Krystyna Cwiklinski, funded by PARAGONE, is a senior post-doc John Dalton’s lab in Queen’s University Belfast. We discussed her specific work on the PARAGONE project and also wider issues surrounding Science and Society.
Krystyna commenced her scientific career with a primary degree in Biology and French from University of Bangor, North Wales, which included a year in Paris at the Université Pierre et Marie Curie studying the mouse nematode Heligmosomoides polygyrus. During her time in Paris she got bitten by the Parasitology Bug and decided to follow up with an MSc degree in Biology and Control of Parasites and Vectors at the Liverpool School of Tropical Medicine. Her research project during this course was on the filarial nematode Brugia malayi, and she studied yet another nematode, Trichinella, in her PhD at the University of Aberdeen. She was well-equipped, therefore, to move to a post-doc at the University of Liverpool studying anthelmintic resistance in nematodes of horses, before moving in 2014 to her current position. In PARAGONE, her background is valuable in probing the complex molecular interactions between the liver fluke, Fasciola hepatica, and its ruminant hosts, and thus paving the way for development of badly-needed vaccines against this parasite.
Asked about what she considers are the main benefits of working on an EU-funded H2020 programme, she cites the networking opportunities that come from working with partners across the world, as well as the mentorship of early-career scientists that is considered of prime importance in the Consortium. Krystyna notes that the PARAGONE fluke team includes members in Uruguay, Spain, Ireland and the UK. This geographical dispersion presents opportunities for learning across different labs and different cultures, but also highlights the necessity for rigorous organisation, tight protocols and planning together with collaborators in order to achieve group tasks and deliverables. As she moves onwards and upwards in her career, she believes the opportunities she has been given to play an active part in the administration of the project, including regular reporting, as well as being an integral part of the decision-making process on vaccine trial design and implementation, will be useful additions to her CV. She has represented the liver fluke group at the PARAGONE consortium meetings, providing updates on progress in liver fluke vaccine development. She is enthusiastic about these opportunities, and comments that “Through the PARAGONE network, I have become an established member of the liver fluke community, known for my skills in molecular parasitology, which will support my continued career development”.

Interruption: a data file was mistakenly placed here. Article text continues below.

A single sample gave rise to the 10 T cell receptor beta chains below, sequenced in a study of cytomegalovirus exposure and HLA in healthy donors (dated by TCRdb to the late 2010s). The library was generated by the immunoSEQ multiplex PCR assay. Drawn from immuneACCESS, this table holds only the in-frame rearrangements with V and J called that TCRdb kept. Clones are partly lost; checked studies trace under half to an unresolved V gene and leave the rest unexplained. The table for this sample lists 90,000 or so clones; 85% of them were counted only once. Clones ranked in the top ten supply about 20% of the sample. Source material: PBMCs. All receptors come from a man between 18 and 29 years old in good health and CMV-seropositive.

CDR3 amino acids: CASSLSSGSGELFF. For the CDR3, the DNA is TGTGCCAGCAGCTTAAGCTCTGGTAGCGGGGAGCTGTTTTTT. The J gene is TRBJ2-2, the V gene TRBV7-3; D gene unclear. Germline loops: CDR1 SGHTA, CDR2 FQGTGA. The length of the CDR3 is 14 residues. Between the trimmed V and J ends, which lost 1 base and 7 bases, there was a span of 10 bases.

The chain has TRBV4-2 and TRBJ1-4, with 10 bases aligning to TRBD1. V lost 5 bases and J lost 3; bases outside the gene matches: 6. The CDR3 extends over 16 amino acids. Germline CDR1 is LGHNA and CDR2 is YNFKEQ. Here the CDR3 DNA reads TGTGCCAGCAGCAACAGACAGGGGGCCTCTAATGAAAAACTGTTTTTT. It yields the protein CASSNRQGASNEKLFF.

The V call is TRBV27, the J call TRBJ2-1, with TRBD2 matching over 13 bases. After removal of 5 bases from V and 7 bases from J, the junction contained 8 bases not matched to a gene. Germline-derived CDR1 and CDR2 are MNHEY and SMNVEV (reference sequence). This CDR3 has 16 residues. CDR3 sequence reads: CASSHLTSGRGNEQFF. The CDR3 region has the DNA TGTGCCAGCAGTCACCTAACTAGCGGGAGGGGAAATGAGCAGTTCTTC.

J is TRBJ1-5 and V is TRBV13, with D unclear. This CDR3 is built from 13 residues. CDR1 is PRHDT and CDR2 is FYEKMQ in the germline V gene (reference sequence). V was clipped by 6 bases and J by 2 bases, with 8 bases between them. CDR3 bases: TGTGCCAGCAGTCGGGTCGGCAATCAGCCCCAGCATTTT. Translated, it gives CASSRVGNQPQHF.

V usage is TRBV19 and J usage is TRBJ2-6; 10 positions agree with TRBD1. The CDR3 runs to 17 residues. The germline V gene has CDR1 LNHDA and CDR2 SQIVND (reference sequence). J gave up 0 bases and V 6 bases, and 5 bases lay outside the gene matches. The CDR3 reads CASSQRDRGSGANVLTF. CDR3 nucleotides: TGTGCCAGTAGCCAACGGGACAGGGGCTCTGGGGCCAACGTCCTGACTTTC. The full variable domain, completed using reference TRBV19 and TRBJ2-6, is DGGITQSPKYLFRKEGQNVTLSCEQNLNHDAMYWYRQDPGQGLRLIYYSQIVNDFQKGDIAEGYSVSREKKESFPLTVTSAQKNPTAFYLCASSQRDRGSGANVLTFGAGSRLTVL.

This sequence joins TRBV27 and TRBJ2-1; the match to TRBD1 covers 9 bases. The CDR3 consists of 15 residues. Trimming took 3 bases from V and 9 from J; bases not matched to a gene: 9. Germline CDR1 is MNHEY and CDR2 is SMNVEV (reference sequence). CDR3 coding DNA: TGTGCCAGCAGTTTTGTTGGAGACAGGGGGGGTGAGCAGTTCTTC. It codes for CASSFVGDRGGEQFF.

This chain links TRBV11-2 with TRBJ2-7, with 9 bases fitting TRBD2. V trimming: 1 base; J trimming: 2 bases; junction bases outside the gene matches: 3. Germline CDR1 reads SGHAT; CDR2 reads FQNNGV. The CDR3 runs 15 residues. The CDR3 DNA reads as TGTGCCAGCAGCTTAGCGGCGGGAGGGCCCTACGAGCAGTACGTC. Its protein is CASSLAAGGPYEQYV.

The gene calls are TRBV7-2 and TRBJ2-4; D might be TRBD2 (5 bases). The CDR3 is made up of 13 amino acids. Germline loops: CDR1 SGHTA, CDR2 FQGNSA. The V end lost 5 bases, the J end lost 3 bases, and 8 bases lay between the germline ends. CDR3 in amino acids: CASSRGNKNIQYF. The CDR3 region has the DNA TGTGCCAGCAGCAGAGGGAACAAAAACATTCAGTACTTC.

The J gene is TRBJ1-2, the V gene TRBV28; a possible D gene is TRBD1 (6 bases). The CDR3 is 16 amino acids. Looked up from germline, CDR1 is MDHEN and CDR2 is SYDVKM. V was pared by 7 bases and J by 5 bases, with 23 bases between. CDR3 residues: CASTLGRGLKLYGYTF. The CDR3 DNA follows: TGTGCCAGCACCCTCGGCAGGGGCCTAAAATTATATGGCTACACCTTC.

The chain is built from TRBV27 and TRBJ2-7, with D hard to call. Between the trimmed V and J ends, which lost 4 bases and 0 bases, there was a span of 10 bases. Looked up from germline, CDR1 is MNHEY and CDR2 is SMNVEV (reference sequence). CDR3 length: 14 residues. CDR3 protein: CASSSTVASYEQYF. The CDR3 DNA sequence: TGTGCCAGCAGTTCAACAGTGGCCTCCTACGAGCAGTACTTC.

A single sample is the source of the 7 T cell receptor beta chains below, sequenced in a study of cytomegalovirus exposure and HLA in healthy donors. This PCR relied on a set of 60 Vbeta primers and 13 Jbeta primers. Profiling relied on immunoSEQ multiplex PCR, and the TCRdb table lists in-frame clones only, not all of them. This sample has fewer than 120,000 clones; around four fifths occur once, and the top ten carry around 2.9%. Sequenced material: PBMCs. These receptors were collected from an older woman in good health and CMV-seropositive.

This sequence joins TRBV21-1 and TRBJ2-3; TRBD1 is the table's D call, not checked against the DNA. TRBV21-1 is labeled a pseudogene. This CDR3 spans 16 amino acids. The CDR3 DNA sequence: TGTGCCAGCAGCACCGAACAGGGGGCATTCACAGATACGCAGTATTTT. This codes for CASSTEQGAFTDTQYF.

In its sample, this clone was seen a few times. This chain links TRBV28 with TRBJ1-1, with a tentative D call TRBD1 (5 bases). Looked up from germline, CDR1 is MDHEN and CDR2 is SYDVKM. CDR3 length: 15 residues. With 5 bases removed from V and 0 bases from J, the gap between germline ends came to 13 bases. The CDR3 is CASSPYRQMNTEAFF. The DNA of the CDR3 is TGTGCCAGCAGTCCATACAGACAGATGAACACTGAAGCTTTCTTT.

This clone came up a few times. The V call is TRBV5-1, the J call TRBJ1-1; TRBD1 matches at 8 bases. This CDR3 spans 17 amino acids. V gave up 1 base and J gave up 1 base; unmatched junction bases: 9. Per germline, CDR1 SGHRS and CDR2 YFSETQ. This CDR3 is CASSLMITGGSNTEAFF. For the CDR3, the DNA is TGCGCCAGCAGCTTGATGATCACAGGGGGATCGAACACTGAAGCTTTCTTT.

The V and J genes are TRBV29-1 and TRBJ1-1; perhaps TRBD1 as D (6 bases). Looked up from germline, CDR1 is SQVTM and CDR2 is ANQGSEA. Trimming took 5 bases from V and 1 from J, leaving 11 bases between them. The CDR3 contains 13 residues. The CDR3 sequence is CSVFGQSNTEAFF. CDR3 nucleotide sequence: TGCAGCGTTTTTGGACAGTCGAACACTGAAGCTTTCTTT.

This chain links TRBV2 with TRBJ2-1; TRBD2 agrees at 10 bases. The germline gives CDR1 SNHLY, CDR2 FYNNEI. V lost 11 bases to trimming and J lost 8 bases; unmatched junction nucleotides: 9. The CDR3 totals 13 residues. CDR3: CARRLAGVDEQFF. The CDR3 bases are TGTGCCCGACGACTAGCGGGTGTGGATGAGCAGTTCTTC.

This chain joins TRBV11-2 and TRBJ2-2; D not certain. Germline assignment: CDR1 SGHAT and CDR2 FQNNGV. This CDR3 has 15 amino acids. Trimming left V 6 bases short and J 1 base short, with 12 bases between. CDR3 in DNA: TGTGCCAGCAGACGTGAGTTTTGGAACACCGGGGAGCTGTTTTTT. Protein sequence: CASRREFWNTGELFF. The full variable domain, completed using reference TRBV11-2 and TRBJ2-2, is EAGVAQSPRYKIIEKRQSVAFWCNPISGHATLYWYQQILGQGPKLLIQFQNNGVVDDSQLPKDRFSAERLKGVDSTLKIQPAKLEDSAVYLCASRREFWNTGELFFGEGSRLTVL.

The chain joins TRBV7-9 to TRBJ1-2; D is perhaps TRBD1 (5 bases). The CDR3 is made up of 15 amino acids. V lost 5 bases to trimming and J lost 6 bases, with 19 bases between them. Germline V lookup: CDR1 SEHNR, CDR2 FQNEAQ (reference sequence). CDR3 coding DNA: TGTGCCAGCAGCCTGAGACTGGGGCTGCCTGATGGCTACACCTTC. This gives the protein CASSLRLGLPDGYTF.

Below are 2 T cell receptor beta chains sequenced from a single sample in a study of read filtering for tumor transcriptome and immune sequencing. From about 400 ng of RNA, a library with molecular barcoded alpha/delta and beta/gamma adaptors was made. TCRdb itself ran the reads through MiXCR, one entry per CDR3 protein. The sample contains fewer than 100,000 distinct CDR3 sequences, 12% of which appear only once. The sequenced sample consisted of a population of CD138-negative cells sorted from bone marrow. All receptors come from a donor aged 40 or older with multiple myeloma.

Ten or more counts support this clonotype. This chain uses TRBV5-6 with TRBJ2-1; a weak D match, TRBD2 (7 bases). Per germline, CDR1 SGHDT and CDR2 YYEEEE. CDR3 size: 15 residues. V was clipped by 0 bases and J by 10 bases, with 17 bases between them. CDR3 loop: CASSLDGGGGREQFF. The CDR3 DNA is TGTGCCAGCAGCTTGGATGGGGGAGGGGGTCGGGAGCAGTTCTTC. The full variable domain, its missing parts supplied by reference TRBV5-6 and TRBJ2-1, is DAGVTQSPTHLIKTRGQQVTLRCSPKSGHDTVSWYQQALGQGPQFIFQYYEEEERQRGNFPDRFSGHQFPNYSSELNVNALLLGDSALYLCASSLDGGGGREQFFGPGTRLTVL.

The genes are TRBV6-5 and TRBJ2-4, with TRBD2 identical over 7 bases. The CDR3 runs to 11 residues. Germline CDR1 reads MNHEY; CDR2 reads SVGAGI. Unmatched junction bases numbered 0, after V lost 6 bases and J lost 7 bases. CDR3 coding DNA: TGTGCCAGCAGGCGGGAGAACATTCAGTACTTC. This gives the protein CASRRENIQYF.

As her career develops, Krystyna would like to stay in academia and to become an independent researcher, hopefully still working in parasitology. Having experienced the benefits of working on an EU-funded project, she does worry a little about the uncertainty surrounding Brexit and continued access to UK-based researchers to EU funding, and this, indeed, may affect her future plans.